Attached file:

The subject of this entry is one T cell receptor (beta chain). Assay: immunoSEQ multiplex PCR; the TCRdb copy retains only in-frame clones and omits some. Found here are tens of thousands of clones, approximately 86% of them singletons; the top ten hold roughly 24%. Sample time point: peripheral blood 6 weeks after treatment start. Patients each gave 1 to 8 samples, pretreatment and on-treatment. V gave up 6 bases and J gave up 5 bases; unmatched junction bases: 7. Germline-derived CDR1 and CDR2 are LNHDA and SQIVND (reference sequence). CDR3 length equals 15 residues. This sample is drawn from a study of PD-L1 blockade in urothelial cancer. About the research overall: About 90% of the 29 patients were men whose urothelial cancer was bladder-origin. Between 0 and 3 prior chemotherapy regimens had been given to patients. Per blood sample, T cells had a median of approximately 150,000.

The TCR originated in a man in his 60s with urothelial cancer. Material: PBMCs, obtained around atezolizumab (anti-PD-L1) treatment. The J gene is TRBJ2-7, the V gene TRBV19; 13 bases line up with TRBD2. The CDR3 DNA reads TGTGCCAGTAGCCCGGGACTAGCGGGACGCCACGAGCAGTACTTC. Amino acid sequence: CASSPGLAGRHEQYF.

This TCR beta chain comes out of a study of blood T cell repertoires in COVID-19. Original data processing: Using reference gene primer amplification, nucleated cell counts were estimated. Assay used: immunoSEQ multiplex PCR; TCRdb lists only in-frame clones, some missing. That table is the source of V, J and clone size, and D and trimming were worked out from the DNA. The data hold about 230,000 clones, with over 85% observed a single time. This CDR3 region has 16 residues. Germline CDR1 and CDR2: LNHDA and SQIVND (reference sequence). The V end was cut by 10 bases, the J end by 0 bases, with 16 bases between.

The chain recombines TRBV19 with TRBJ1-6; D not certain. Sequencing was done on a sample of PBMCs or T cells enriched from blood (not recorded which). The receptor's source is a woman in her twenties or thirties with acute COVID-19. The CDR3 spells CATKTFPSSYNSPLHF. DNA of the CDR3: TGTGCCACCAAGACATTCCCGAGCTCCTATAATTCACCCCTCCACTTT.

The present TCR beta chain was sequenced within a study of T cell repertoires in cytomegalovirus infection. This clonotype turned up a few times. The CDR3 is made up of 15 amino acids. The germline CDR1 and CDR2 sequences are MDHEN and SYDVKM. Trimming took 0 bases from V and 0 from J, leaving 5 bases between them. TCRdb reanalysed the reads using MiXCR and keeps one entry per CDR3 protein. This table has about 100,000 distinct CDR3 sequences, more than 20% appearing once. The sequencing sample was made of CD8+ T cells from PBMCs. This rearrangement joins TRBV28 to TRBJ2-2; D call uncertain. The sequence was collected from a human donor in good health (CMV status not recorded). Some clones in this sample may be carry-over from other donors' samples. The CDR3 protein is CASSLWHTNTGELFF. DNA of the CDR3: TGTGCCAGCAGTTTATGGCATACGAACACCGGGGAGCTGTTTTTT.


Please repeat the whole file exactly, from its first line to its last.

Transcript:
The subject of this entry is one T cell receptor (beta chain). Assay: immunoSEQ multiplex PCR; the TCRdb copy retains only in-frame clones and omits some. Found here are tens of thousands of clones, approximately 86% of them singletons; the top ten hold roughly 24%. Sample time point: peripheral blood 6 weeks after treatment start. Patients each gave 1 to 8 samples, pretreatment and on-treatment. V gave up 6 bases and J gave up 5 bases; unmatched junction bases: 7. Germline-derived CDR1 and CDR2 are LNHDA and SQIVND (reference sequence). CDR3 length equals 15 residues. This sample is drawn from a study of PD-L1 blockade in urothelial cancer. About the research overall: About 90% of the 29 patients were men whose urothelial cancer was bladder-origin. Between 0 and 3 prior chemotherapy regimens had been given to patients. Per blood sample, T cells had a median of approximately 150,000.

The TCR originated in a man in his 60s with urothelial cancer. Material: PBMCs, obtained around atezolizumab (anti-PD-L1) treatment. The J gene is TRBJ2-7, the V gene TRBV19; 13 bases line up with TRBD2. The CDR3 DNA reads TGTGCCAGTAGCCCGGGACTAGCGGGACGCCACGAGCAGTACTTC. Amino acid sequence: CASSPGLAGRHEQYF.

This TCR beta chain comes out of a study of blood T cell repertoires in COVID-19. Original data processing: Using reference gene primer amplification, nucleated cell counts were estimated. Assay used: immunoSEQ multiplex PCR; TCRdb lists only in-frame clones, some missing. That table is the source of V, J and clone size, and D and trimming were worked out from the DNA. The data hold about 230,000 clones, with over 85% observed a single time. This CDR3 region has 16 residues. Germline CDR1 and CDR2: LNHDA and SQIVND (reference sequence). The V end was cut by 10 bases, the J end by 0 bases, with 16 bases between.

The chain recombines TRBV19 with TRBJ1-6; D not certain. Sequencing was done on a sample of PBMCs or T cells enriched from blood (not recorded which). The receptor's source is a woman in her twenties or thirties with acute COVID-19. The CDR3 spells CATKTFPSSYNSPLHF. DNA of the CDR3: TGTGCCACCAAGACATTCCCGAGCTCCTATAATTCACCCCTCCACTTT.

The present TCR beta chain was sequenced within a study of T cell repertoires in cytomegalovirus infection. This clonotype turned up a few times. The CDR3 is made up of 15 amino acids. The germline CDR1 and CDR2 sequences are MDHEN and SYDVKM. Trimming took 0 bases from V and 0 from J, leaving 5 bases between them. TCRdb reanalysed the reads using MiXCR and keeps one entry per CDR3 protein. This table has about 100,000 distinct CDR3 sequences, more than 20% appearing once. The sequencing sample was made of CD8+ T cells from PBMCs. This rearrangement joins TRBV28 to TRBJ2-2; D call uncertain. The sequence was collected from a human donor in good health (CMV status not recorded). Some clones in this sample may be carry-over from other donors' samples. The CDR3 protein is CASSLWHTNTGELFF. DNA of the CDR3: TGTGCCAGCAGTTTATGGCATACGAACACCGGGGAGCTGTTTTTT.